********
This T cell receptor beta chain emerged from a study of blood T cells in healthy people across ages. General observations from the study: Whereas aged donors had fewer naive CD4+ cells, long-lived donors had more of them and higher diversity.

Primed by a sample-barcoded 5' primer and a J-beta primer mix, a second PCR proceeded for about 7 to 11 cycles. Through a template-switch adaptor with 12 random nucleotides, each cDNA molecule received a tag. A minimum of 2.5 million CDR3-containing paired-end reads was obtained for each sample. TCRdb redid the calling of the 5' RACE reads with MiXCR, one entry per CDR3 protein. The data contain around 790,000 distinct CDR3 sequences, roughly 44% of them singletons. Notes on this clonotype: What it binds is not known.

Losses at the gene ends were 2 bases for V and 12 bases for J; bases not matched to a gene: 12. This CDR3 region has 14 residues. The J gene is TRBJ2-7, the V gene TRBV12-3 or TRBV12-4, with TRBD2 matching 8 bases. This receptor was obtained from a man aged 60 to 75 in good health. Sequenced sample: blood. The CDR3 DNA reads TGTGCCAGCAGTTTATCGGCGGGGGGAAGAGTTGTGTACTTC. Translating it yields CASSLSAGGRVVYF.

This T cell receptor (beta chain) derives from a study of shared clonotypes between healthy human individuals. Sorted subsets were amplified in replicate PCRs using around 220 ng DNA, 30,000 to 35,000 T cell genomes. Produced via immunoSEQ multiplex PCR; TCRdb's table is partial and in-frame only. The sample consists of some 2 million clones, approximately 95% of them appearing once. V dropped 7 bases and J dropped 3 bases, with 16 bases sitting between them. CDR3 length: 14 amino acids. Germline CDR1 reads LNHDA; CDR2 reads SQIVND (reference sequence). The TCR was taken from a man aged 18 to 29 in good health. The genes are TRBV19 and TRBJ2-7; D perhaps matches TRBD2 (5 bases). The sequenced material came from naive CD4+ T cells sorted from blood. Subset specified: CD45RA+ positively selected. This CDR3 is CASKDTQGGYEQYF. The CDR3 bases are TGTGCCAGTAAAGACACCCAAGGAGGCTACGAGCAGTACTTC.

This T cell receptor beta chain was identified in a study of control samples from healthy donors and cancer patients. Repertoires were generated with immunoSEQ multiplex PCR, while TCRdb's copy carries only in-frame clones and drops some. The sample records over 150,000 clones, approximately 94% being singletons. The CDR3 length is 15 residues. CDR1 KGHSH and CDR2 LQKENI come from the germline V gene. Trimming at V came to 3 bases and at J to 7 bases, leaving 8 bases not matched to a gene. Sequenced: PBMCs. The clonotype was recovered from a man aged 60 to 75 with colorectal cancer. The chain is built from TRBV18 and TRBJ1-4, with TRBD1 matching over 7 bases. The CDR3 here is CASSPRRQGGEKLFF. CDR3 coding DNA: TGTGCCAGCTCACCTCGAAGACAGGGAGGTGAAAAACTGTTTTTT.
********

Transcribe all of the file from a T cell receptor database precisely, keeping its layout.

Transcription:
This T cell receptor beta chain emerged from a study of blood T cells in healthy people across ages. General observations from the study: Whereas aged donors had fewer naive CD4+ cells, long-lived donors had more of them and higher diversity.

Primed by a sample-barcoded 5' primer and a J-beta primer mix, a second PCR proceeded for about 7 to 11 cycles. Through a template-switch adaptor with 12 random nucleotides, each cDNA molecule received a tag. A minimum of 2.5 million CDR3-containing paired-end reads was obtained for each sample. TCRdb redid the calling of the 5' RACE reads with MiXCR, one entry per CDR3 protein. The data contain around 790,000 distinct CDR3 sequences, roughly 44% of them singletons. Notes on this clonotype: What it binds is not known.

Losses at the gene ends were 2 bases for V and 12 bases for J; bases not matched to a gene: 12. This CDR3 region has 14 residues. The J gene is TRBJ2-7, the V gene TRBV12-3 or TRBV12-4, with TRBD2 matching 8 bases. This receptor was obtained from a man aged 60 to 75 in good health. Sequenced sample: blood. The CDR3 DNA reads TGTGCCAGCAGTTTATCGGCGGGGGGAAGAGTTGTGTACTTC. Translating it yields CASSLSAGGRVVYF.

This T cell receptor (beta chain) derives from a study of shared clonotypes between healthy human individuals. Sorted subsets were amplified in replicate PCRs using around 220 ng DNA, 30,000 to 35,000 T cell genomes. Produced via immunoSEQ multiplex PCR; TCRdb's table is partial and in-frame only. The sample consists of some 2 million clones, approximately 95% of them appearing once. V dropped 7 bases and J dropped 3 bases, with 16 bases sitting between them. CDR3 length: 14 amino acids. Germline CDR1 reads LNHDA; CDR2 reads SQIVND (reference sequence). The TCR was taken from a man aged 18 to 29 in good health. The genes are TRBV19 and TRBJ2-7; D perhaps matches TRBD2 (5 bases). The sequenced material came from naive CD4+ T cells sorted from blood. Subset specified: CD45RA+ positively selected. This CDR3 is CASKDTQGGYEQYF. The CDR3 bases are TGTGCCAGTAAAGACACCCAAGGAGGCTACGAGCAGTACTTC.

This T cell receptor beta chain was identified in a study of control samples from healthy donors and cancer patients. Repertoires were generated with immunoSEQ multiplex PCR, while TCRdb's copy carries only in-frame clones and drops some. The sample records over 150,000 clones, approximately 94% being singletons. The CDR3 length is 15 residues. CDR1 KGHSH and CDR2 LQKENI come from the germline V gene. Trimming at V came to 3 bases and at J to 7 bases, leaving 8 bases not matched to a gene. Sequenced: PBMCs. The clonotype was recovered from a man aged 60 to 75 with colorectal cancer. The chain is built from TRBV18 and TRBJ1-4, with TRBD1 matching over 7 bases. The CDR3 here is CASSPRRQGGEKLFF. CDR3 coding DNA: TGTGCCAGCTCACCTCGAAGACAGGGAGGTGAAAAACTGTTTTTT.